Id.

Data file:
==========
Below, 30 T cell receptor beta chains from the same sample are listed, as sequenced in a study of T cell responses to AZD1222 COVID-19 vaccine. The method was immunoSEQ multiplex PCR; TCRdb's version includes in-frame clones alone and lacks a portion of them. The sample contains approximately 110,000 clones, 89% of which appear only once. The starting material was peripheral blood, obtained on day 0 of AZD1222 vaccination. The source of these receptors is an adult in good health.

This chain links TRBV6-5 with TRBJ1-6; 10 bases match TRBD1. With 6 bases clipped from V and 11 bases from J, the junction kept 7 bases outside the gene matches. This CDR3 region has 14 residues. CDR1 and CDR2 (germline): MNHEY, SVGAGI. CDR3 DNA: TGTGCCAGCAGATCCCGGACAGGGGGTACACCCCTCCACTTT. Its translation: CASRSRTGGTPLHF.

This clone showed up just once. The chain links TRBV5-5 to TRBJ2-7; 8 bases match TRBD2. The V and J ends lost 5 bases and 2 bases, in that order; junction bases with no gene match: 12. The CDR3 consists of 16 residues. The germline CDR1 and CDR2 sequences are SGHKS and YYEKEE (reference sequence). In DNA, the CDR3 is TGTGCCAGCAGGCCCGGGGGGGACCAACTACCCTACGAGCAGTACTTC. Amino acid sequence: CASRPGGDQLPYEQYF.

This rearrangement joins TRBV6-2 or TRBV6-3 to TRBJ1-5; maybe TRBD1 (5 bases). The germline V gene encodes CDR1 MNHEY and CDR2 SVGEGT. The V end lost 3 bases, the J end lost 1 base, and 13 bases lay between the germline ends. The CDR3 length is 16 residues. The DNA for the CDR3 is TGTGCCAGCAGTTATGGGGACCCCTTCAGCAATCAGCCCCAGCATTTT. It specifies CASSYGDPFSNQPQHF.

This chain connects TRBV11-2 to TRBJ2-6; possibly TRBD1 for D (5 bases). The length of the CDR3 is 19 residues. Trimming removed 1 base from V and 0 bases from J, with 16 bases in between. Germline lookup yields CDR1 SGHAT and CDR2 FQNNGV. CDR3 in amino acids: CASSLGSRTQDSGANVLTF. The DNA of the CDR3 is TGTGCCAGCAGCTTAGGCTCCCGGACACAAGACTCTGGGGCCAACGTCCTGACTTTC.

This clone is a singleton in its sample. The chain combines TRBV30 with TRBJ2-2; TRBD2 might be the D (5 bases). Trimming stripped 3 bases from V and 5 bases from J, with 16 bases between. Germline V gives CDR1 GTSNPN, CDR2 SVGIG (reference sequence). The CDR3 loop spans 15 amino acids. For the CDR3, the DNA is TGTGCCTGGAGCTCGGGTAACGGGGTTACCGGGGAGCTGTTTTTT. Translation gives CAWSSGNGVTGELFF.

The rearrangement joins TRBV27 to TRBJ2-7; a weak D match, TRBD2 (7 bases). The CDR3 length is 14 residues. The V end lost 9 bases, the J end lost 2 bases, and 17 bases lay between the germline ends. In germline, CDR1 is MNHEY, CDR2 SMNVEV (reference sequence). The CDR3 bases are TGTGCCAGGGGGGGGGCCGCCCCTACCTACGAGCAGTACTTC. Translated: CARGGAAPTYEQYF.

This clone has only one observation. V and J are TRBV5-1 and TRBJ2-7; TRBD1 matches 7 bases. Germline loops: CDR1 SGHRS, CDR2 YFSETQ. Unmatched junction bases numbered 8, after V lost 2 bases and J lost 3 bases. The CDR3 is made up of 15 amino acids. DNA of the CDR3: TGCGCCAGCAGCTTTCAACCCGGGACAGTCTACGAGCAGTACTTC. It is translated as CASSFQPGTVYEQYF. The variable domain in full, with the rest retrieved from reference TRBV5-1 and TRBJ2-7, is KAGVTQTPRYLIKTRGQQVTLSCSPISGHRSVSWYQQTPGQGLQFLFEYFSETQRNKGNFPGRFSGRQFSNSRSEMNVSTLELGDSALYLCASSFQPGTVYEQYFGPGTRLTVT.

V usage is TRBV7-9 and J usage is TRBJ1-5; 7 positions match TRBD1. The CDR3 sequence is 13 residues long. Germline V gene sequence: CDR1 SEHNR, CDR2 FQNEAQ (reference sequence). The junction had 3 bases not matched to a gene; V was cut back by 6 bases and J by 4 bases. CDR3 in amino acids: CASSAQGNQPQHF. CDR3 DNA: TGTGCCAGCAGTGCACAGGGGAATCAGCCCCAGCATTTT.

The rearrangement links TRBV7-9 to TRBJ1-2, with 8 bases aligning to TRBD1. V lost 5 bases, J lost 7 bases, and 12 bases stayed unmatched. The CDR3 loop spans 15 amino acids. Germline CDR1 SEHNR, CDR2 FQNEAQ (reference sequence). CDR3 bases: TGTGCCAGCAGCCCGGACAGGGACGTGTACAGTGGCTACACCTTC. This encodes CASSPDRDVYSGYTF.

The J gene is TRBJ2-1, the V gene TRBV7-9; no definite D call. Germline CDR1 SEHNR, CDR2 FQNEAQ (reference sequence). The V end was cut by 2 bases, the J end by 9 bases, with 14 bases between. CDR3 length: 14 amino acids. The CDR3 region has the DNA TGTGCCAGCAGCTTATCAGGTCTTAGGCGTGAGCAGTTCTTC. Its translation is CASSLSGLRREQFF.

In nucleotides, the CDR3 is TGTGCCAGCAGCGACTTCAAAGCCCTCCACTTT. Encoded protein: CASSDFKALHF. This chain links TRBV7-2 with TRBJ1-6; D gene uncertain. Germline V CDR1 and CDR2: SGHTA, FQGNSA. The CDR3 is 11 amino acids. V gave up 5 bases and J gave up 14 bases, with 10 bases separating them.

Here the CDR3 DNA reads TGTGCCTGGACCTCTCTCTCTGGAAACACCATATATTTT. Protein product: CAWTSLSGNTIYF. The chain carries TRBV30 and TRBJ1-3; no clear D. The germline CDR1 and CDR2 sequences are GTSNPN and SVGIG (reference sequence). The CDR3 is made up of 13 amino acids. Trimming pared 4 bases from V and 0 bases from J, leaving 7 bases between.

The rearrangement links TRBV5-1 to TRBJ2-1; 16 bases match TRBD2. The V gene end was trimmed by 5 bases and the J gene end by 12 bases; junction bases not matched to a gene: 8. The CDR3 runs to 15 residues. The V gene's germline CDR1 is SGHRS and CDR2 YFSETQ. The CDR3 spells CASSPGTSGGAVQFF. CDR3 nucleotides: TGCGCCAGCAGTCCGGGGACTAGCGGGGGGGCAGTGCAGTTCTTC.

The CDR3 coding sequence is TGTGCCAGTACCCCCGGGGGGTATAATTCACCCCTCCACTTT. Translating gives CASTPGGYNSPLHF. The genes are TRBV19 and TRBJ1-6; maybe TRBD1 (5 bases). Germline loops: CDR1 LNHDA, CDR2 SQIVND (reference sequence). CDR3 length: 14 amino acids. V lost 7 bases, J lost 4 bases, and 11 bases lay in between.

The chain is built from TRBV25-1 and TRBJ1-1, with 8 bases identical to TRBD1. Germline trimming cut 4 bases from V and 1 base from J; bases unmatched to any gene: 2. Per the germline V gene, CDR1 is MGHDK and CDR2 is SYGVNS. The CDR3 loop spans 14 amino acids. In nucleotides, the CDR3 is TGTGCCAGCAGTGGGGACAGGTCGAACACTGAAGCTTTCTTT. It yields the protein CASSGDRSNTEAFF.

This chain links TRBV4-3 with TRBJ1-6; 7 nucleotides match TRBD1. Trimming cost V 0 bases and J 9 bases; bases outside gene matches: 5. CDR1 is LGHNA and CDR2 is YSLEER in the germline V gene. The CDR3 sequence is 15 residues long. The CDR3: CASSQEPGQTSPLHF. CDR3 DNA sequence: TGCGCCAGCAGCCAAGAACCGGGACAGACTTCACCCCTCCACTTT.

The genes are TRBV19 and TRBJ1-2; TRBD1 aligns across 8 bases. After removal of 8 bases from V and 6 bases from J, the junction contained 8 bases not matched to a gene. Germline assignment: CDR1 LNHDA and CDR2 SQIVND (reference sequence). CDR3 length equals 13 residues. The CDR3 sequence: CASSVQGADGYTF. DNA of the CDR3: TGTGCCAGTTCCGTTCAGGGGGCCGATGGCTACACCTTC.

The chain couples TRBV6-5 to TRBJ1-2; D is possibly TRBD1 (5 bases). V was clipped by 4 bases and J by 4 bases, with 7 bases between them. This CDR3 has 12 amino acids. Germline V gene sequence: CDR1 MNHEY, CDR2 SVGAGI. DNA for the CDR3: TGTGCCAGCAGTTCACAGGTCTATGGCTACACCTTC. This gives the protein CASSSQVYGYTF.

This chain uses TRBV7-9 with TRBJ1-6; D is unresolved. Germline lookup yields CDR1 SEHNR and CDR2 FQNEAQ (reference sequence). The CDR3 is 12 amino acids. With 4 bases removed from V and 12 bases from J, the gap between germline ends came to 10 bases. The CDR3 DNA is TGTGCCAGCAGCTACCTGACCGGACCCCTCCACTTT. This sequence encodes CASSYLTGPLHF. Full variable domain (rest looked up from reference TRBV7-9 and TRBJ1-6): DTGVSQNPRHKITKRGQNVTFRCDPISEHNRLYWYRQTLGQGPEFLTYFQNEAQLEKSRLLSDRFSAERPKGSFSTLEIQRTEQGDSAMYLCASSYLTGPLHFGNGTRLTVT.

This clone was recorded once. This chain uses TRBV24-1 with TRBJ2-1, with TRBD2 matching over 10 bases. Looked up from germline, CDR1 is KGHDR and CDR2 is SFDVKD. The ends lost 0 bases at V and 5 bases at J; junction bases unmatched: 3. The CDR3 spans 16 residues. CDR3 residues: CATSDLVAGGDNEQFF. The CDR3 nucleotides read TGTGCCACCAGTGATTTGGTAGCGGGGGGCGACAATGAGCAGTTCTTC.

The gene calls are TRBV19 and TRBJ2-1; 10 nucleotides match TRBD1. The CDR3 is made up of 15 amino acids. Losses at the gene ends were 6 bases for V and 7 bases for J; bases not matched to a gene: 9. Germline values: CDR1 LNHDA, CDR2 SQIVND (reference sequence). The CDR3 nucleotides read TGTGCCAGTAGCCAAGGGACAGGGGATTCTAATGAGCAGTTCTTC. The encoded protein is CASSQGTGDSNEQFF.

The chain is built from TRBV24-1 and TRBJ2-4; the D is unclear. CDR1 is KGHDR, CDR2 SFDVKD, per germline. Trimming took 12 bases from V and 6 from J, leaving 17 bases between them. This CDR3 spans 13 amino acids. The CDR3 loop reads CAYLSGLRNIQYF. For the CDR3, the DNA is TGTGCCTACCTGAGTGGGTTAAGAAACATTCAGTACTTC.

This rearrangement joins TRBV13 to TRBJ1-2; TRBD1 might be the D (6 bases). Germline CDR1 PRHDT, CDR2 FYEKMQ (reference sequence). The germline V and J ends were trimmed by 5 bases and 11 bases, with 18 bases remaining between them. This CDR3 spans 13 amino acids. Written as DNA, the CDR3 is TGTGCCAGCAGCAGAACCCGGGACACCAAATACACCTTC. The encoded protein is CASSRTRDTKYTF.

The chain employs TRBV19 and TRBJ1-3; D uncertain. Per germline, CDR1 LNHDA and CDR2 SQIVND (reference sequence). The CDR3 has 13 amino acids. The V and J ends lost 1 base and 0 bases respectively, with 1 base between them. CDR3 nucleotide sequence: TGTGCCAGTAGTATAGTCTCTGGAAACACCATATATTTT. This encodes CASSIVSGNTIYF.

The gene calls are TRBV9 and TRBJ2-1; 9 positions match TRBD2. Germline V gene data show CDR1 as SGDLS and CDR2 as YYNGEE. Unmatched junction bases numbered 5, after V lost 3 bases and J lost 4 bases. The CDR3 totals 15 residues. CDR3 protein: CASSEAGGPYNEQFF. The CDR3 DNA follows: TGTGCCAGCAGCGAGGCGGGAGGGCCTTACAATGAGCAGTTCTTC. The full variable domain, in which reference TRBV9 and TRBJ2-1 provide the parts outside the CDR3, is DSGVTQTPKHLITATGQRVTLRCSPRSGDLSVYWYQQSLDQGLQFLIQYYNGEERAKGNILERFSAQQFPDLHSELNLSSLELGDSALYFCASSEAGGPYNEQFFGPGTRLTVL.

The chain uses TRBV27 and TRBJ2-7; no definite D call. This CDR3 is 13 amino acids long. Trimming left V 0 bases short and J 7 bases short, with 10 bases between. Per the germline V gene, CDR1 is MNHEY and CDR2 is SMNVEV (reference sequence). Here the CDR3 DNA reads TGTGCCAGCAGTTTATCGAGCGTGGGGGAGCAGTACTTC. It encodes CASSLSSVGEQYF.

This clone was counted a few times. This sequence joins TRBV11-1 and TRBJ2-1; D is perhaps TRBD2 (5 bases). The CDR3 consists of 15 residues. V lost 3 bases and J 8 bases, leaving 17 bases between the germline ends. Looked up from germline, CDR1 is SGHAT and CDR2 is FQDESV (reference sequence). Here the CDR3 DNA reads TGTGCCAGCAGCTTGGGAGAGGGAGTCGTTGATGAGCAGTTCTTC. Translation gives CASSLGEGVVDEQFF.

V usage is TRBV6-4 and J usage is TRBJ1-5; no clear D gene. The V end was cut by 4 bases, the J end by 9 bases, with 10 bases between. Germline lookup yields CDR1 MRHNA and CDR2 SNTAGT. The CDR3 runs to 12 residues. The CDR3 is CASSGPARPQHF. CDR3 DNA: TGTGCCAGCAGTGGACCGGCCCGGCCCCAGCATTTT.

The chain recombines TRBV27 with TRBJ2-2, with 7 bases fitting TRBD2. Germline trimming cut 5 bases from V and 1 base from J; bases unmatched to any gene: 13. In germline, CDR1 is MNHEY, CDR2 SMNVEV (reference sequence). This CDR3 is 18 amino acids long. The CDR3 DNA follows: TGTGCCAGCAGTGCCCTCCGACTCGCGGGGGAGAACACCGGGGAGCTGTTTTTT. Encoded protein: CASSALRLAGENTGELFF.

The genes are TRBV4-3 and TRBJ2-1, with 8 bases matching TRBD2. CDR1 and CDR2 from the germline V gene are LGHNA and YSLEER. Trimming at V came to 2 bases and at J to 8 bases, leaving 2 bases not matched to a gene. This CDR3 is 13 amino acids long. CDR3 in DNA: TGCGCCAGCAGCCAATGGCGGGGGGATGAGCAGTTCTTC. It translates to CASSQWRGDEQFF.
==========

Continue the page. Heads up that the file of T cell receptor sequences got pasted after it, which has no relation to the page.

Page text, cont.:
While this has generally been assumed to apply to all fantasy sports, there remains growing concern for the increasing popularity of daily fantasy leagues as these leagues were “not in the relevant economic marketplace envisioned by Congress” when passing the UIGEA.  Michael McCann, Examining the Future of Daily Fantasy Sports Sites, Sports Illustrated (Oct. 7, 2015), http://www.si.com/nfl/2015/10/06/daily-fantasy-sports-legality-draftkings-fanduel-insider-trading.  Additionally, even though backing for these leagues continues to grow, it is possible that the PAPSA “could be used against daily fantasy and weekly fantasy sports games…[and] the substantial emphasis on buy-ins and payouts in daily fantasy sports make it more probable that such games could be viewed as wagering schemes.”  Edelman, supra, at 3738.  There is also an argument that daily and weekly fantasy games fail to fulfill the three-part test in the UIGEA.  Id.  For example, “winning outcomes [may not] reflect the relative knowledge and skill of the participants because the limited duration of these games heightens the importance of luck in game results.”  Id.  Further, as a matter of public policy, Congress may be hesitant to provide special protection to these short-term fantasy sports because “the shortened duration may feed the desires of compulsive and addicted gamblers.”  Id.  Still, fantasy leagues, including the daily and weekly fantasy leagues, remain completely legal.